Thursday, October 22, 2009

An Oxymoron

There is no such thing as a short-sleeved dress shirt.  Let me repeat:  there is no such thing as a short-sleeved dress shirt.

In a previous post I quoted Alan Flusser in the context of the interplay between the suit jacket, shirt collar and tie.  There are other areas in men's clothing where similar interesing elemental interactions are more visible, and thereby potentially more gratifying, to the wearer himself.  One is the interplay between a man's trousers, shoes and socks.  Another is the combination of the jacket sleeve, a half inch of shirt cuff, and cufflinks or a nice watch.  Of course the latter is not possible if your shirt sleeve is hacked off at the bicep.

I suppose the justification for the short sleeves, especially here in the South, is that it is more comfortable in the heat and humidity.  But to follow that reasoning to its logical conclusion, one should take his favorite summer suit to his tailor and ask him to lop off about eighteen inches from the bottom of each trouser leg and cuff them at the knees.  Angus Young may be able to pull off that look on stage, but I question its feasibility for the office.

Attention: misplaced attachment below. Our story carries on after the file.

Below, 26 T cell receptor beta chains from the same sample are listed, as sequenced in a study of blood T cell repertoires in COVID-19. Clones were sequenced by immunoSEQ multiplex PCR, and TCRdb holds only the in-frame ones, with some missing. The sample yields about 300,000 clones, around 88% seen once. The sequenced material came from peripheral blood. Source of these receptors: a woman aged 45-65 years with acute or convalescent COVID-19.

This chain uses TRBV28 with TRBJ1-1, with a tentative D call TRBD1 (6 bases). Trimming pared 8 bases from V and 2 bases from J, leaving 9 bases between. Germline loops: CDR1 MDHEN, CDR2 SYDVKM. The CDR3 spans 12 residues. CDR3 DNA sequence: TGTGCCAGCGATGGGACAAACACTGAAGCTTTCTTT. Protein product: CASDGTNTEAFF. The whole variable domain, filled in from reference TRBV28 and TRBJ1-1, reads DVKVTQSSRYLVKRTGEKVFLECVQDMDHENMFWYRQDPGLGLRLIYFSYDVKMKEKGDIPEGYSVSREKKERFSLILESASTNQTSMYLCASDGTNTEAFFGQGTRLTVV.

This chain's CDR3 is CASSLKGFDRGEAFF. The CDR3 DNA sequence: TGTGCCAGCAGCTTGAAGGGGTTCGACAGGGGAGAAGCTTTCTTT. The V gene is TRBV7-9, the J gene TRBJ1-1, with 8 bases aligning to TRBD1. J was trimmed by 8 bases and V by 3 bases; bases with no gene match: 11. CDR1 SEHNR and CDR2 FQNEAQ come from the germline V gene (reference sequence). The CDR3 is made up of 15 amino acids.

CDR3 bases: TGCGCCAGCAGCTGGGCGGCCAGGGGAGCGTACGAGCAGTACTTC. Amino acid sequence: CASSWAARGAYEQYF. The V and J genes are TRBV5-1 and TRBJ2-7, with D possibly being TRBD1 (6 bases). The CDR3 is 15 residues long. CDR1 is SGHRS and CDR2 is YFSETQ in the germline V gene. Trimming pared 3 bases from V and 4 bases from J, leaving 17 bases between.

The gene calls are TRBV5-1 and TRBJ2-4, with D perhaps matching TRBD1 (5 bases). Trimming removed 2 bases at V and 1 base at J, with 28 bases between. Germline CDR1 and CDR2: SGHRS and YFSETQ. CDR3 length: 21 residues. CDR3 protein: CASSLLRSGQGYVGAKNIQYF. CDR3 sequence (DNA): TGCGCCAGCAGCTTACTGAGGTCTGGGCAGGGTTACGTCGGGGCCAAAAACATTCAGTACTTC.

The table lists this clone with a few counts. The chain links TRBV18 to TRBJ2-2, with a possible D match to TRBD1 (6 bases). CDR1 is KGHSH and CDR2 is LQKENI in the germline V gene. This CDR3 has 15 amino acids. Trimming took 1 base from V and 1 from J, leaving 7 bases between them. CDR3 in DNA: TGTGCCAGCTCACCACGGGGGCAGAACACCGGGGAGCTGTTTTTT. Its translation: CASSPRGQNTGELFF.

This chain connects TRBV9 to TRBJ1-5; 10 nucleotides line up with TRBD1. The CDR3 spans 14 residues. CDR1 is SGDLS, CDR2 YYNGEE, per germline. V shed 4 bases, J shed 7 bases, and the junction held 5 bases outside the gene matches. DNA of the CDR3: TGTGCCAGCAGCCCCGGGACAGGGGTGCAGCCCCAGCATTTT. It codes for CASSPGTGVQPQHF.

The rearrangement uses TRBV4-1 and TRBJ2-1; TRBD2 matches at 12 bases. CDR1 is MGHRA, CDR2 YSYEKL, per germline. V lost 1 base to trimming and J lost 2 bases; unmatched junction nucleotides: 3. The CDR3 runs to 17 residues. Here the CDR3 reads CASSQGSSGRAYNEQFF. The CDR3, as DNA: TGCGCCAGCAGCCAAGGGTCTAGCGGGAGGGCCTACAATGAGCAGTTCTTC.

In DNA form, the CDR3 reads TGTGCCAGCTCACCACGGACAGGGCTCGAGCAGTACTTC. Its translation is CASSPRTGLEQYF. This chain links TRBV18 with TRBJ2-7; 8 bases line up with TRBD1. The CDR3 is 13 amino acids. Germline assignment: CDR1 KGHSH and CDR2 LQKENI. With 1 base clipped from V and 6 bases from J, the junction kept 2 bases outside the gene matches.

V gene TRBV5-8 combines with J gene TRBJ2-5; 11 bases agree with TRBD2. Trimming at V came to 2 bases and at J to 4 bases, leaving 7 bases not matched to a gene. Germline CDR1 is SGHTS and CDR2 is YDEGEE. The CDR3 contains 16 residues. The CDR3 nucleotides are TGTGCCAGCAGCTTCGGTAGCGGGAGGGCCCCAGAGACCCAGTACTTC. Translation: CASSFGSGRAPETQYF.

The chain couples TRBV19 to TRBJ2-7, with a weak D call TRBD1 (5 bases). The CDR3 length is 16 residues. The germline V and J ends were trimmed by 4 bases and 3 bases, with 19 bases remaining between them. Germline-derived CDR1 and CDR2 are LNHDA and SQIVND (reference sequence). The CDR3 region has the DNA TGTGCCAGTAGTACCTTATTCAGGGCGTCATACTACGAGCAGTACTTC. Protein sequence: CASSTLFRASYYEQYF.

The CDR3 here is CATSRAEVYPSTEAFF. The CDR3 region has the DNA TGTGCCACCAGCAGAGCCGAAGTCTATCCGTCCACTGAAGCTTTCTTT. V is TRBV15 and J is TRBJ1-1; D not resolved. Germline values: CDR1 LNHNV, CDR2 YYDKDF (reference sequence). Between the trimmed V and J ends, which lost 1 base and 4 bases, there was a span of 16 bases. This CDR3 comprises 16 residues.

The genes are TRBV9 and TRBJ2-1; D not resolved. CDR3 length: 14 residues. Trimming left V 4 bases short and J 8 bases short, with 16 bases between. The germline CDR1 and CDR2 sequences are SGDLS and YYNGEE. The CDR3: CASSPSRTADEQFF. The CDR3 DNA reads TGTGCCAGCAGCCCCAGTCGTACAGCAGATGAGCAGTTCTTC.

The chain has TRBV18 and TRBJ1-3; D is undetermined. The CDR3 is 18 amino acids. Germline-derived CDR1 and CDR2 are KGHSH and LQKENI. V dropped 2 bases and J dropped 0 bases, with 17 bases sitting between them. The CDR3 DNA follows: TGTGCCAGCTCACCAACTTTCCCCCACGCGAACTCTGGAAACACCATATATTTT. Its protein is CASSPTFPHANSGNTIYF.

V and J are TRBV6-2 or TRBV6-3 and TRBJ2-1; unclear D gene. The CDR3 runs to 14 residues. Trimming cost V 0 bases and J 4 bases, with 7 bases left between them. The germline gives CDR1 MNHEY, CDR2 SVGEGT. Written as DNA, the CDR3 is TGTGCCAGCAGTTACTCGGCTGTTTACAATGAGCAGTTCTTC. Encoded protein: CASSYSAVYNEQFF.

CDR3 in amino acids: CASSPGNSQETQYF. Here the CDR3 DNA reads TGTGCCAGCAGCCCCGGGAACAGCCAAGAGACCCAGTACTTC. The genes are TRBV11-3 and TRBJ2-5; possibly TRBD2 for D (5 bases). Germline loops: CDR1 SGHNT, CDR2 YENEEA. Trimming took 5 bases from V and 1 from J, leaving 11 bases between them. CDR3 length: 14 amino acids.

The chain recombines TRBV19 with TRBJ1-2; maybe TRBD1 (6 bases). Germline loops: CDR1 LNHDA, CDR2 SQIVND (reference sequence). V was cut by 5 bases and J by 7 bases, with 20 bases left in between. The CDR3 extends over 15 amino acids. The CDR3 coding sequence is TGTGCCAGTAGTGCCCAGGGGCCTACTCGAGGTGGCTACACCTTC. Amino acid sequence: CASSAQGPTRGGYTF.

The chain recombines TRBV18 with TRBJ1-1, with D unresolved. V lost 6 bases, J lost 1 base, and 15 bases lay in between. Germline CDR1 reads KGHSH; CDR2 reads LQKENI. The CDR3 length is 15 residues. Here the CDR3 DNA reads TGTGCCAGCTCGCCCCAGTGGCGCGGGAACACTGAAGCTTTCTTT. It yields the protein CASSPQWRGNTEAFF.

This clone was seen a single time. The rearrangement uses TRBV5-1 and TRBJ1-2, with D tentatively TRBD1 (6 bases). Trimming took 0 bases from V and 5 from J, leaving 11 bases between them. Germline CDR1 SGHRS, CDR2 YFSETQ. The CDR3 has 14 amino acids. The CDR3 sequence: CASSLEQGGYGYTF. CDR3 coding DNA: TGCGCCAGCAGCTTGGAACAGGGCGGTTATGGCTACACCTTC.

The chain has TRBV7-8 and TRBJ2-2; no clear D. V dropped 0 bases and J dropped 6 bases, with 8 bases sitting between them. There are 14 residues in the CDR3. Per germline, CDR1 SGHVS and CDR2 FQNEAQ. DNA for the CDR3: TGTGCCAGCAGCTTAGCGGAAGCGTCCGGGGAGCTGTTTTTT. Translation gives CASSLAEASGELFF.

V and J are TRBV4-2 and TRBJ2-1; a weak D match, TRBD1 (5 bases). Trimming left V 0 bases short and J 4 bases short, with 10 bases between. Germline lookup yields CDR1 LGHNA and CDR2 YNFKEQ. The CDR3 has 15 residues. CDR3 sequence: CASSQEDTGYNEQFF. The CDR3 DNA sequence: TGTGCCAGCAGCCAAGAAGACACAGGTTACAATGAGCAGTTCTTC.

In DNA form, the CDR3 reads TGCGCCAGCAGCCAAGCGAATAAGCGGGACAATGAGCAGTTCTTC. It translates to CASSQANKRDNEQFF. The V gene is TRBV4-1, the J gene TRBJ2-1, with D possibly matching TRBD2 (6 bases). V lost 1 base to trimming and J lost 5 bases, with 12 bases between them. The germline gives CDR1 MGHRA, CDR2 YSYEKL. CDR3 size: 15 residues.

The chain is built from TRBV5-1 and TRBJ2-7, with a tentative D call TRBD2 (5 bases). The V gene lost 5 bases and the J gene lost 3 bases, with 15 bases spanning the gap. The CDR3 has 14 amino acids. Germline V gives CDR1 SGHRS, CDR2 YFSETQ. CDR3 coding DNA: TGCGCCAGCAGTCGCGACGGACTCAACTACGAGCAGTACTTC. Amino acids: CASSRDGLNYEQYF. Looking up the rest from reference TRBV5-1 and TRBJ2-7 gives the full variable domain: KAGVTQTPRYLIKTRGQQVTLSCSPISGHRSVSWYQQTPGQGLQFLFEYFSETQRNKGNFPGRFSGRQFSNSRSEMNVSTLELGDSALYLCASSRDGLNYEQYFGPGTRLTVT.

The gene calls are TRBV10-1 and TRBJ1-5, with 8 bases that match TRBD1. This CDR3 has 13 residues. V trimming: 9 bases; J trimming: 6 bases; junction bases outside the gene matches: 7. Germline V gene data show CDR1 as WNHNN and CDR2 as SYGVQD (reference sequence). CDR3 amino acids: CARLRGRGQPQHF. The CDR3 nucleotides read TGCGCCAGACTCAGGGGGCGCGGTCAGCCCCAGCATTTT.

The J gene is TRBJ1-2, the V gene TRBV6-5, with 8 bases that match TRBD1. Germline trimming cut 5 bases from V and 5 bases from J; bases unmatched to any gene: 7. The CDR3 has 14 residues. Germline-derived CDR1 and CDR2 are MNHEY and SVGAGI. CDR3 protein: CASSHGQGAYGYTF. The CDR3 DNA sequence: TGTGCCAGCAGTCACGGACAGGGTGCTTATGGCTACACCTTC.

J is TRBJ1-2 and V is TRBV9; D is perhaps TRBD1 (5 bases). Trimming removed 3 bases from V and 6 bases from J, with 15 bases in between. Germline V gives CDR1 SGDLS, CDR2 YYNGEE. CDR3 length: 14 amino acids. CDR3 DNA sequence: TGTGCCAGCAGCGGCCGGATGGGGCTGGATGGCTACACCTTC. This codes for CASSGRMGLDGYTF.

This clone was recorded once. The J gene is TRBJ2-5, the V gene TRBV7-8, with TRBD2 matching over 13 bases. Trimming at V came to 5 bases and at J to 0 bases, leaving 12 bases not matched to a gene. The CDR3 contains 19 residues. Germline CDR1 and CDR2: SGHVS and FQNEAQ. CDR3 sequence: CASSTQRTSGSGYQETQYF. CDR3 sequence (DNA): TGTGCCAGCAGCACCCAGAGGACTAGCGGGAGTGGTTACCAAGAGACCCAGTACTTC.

The more suitable (no pun intended) alternative is to wear a proper dress shirt made from a summer-weight breathable fabric like voile.  (For more information on fabrics for shirts, read A Discourse on Shirtings by Alexander S. Kabbaz.)  You will remain perfectly comfortable in the summer heat, and you will not risk being mistaken for the Flight Dynamics Officer at Mission Control.

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